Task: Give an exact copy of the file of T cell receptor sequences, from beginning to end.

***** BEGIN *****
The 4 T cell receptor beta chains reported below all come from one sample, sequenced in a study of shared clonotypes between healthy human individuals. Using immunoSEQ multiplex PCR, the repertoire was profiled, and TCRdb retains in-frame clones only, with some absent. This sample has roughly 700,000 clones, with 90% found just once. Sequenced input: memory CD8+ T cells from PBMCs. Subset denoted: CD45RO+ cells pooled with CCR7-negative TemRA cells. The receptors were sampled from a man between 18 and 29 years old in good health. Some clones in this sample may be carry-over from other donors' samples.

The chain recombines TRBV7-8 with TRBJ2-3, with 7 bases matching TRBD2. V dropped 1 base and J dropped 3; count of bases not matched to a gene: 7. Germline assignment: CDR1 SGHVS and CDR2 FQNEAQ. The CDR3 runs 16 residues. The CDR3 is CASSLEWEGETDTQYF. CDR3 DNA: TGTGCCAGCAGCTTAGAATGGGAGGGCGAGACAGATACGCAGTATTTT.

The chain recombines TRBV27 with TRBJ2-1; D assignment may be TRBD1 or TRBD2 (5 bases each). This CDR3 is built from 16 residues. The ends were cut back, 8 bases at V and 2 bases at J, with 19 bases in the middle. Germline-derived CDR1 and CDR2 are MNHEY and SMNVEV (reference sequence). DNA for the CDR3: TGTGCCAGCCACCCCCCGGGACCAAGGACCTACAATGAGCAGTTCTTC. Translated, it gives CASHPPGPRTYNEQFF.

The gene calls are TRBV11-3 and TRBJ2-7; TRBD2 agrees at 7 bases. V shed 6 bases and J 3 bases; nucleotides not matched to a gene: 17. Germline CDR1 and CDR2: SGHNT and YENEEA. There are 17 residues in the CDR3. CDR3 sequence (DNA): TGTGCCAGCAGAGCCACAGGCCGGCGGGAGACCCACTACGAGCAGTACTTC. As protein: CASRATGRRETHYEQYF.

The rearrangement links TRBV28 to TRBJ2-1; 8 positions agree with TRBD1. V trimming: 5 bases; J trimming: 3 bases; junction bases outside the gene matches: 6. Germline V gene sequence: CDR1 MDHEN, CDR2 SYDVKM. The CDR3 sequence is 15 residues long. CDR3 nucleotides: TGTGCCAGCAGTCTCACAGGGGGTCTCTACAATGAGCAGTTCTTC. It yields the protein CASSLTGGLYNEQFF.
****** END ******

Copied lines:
The 4 T cell receptor beta chains reported below all come from one sample, sequenced in a study of shared clonotypes between healthy human individuals. Using immunoSEQ multiplex PCR, the repertoire was profiled, and TCRdb retains in-frame clones only, with some absent. This sample has roughly 700,000 clones, with 90% found just once. Sequenced input: memory CD8+ T cells from PBMCs. Subset denoted: CD45RO+ cells pooled with CCR7-negative TemRA cells. The receptors were sampled from a man between 18 and 29 years old in good health. Some clones in this sample may be carry-over from other donors' samples.

The chain recombines TRBV7-8 with TRBJ2-3, with 7 bases matching TRBD2. V dropped 1 base and J dropped 3; count of bases not matched to a gene: 7. Germline assignment: CDR1 SGHVS and CDR2 FQNEAQ. The CDR3 runs 16 residues. The CDR3 is CASSLEWEGETDTQYF. CDR3 DNA: TGTGCCAGCAGCTTAGAATGGGAGGGCGAGACAGATACGCAGTATTTT.

The chain recombines TRBV27 with TRBJ2-1; D assignment may be TRBD1 or TRBD2 (5 bases each). This CDR3 is built from 16 residues. The ends were cut back, 8 bases at V and 2 bases at J, with 19 bases in the middle. Germline-derived CDR1 and CDR2 are MNHEY and SMNVEV (reference sequence). DNA for the CDR3: TGTGCCAGCCACCCCCCGGGACCAAGGACCTACAATGAGCAGTTCTTC. Translated, it gives CASHPPGPRTYNEQFF.

The gene calls are TRBV11-3 and TRBJ2-7; TRBD2 agrees at 7 bases. V shed 6 bases and J 3 bases; nucleotides not matched to a gene: 17. Germline CDR1 and CDR2: SGHNT and YENEEA. There are 17 residues in the CDR3. CDR3 sequence (DNA): TGTGCCAGCAGAGCCACAGGCCGGCGGGAGACCCACTACGAGCAGTACTTC. As protein: CASRATGRRETHYEQYF.

The rearrangement links TRBV28 to TRBJ2-1; 8 positions agree with TRBD1. V trimming: 5 bases; J trimming: 3 bases; junction bases outside the gene matches: 6. Germline V gene sequence: CDR1 MDHEN, CDR2 SYDVKM. The CDR3 sequence is 15 residues long. CDR3 nucleotides: TGTGCCAGCAGTCTCACAGGGGGTCTCTACAATGAGCAGTTCTTC. It yields the protein CASSLTGGLYNEQFF.